Break Up

Break Up

Infinitive: Break Up
Present Tense: Break Up/ Breaks Up
-ing Form: Breaking Up
Past Tense: Broke Up
Past Participle: Broken Up
It is a separable phrasal verb that can
be used in four ways
  1. 1

    To stop a fight.

    The police broke up the bar fight.
    The boxing referee kept breaking up the boxers whenever they attempted to hold one another.

  2. 2

    To separate into smaller pieces.

    Can you break up the ice into smaller pieces?
    The lumber jack broke up the wood.

  3. 3

    When the reception becomes inaudible because of technical interference.

    The radio started to break up when we entered the tunnel.
    The call kept breaking up, so we couldn't finish our conversation.

  4. 4

    To stop or end a romantic relationship with another person.
    [Noun] {Breakup} Refers to the end of a romantic relationship.

    Janice broke up with Brad over the weekend.
    It was a mutual breakup.

Break Up
  1. Martha ______ ____ with her boyfriend because he was moving too fast.
  2. Nobody ______ ____ the fight between the two women.
  3. Long distance calls tend to _______ ____ every once in a while.
  4. Did you see the movie The _____________?
  5. After you ______ ____ the crab, put the legs in the boiling water.

Listen for the phrasal verb Break Up in the video clip from the movie Blades of Glory

  1. [Scene 1]
    Manager: Jimmy MacElroy? Another great walking through the halls of the Grublets. Welcome to my little production. If you're here to thank me for firing Chazz Michaels, it was my pleasure.
    Jimmy: Chazz was here?

    Manager: Yeah, unfortunately, but it's fantastic that you're here. And yes, no need to ask, I'll consider you for a position.
    Jimmy: I'm not looking for a job. I'm actually looking for a female skater to compete with me at Nationals.

    Manager: Are you trying to skater poach?
    Jimmy: No.
    Manager: You trying to _______ ___ my family? Why don't you get out of here before I throw down?

    [Scene 2]
    Fairchild: We want you to turn your attention to Chazz now.

    Katie: What?

    Fairchild: MacElroy's heart is like a beautiful apple that's in your hand and now you need to bite it. Nothing ______ ___ a team faster than...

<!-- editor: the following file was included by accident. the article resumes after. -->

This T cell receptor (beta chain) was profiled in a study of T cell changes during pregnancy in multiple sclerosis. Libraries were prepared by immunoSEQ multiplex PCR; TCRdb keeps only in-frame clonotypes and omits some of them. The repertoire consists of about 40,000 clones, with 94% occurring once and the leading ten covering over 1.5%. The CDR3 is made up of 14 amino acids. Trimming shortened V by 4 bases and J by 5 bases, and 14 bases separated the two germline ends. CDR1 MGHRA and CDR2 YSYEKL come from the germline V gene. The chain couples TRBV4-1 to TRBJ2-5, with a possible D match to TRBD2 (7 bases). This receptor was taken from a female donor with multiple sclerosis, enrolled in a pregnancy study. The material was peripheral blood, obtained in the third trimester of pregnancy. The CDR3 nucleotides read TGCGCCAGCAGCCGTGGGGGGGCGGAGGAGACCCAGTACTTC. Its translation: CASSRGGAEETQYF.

Stranz: Herpes... Jealousy.

    [Scene 3]
    Sex Class Counselor: Why don't you go ahead and introduce yourself?
    Chazz: I know her.
    Katie: I'm Katie.

    Sex Class Counselor: And...?
    Katie: Oh, and I'm a sex addict.

    Chazz: Hey, Katie. Wow, so, you're a sex addict, too.
    Katie: Sex, sex, sex. What can I say?

    Chazz: Right. Right. I mean, you said it all. It's such a burden. I mean, people don't realise what we go through on a day-to-day basis.
    Katie: Why don't you come to my room tonight and we can comfort each other? 11:55 sharp.

    Sex Class Counselor: Come on, people, _____ it ___!
  2. How was the phrasal verb used in all three scenes?

    Differentiate the meaning of its usage in all three scenes.

Change the sentences above into questions, then change them into negatives.

  • Martha broke up with her boyfriend because he was moving too fast.
    Nobody breaks/broke up the fight between the two women.
    Long distance calls tend to break up every once in a while.
    Did you see the movie The breakup?
    After you break up the crab, put the legs in the boiling water.

  • Rafael Ferreira

    Martha broke up with her boyfriend because he was moving too fast.
    Nobody broke up the fight between the two women.
    Long distance calls tend to break up every once in a while.
    Did you see the movie The breakup?
    After you break up the crab, put the legs in the boiling water.

  • Viacheslav Levashov

    Martha broke up with her boyfriend because he was moving too fast.
    Nobody breaks up the fight between the two women.
    Long distance calls tend to break up every once in a while.
    Did you see the movie The breakup?
    After you break up the crab, put the legs in the boiling water.

  • LOIEnglish

    Good!

  • Yuri Manzhos

    There is a mistake in script for the first Scene 1 in the first line. Manager says “great welcome to…. ” not “great walking through”.

  • LOIEnglish

    Yuri….listen again. He says: Another ‘GREAT’ walking through the halls of My Little Grublets. Welcome to my little productions. He is speaking pretty fast but we sometimes use ‘GREAT’ as a noun to talk about certain people. For example: The greats of baseball were Robinson and Ruth.

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